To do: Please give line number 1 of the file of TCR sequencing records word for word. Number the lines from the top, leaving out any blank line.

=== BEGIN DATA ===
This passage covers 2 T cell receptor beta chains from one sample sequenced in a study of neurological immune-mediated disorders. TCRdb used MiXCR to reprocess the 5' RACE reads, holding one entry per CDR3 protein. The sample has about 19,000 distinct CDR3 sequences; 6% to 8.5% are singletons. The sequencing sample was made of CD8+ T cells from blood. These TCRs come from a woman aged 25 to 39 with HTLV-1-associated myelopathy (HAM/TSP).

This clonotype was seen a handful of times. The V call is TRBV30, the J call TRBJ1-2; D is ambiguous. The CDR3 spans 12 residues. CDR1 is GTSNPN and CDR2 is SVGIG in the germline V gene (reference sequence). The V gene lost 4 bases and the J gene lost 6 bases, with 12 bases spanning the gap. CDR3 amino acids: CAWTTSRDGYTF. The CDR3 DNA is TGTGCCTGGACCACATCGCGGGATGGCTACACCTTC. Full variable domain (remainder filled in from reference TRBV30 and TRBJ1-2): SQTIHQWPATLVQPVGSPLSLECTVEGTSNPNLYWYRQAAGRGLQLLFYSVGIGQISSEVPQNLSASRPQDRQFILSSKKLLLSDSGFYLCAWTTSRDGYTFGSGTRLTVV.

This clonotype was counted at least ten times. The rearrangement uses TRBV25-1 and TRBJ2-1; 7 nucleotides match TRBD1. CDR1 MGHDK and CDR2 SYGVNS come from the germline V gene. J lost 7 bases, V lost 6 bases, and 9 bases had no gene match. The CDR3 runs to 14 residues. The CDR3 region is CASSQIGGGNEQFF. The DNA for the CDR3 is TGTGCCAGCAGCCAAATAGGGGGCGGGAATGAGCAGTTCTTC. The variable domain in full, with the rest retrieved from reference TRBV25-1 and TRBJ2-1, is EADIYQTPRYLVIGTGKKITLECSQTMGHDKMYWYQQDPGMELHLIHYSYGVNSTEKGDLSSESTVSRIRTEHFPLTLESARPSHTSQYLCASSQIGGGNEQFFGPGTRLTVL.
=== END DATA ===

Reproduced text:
This passage covers 2 T cell receptor beta chains from one sample sequenced in a study of neurological immune-mediated disorders. TCRdb used MiXCR to reprocess the 5' RACE reads, holding one entry per CDR3 protein. The sample has about 19,000 distinct CDR3 sequences; 6% to 8.5% are singletons. The sequencing sample was made of CD8+ T cells from blood. These TCRs come from a woman aged 25 to 39 with HTLV-1-associated myelopathy (HAM/TSP).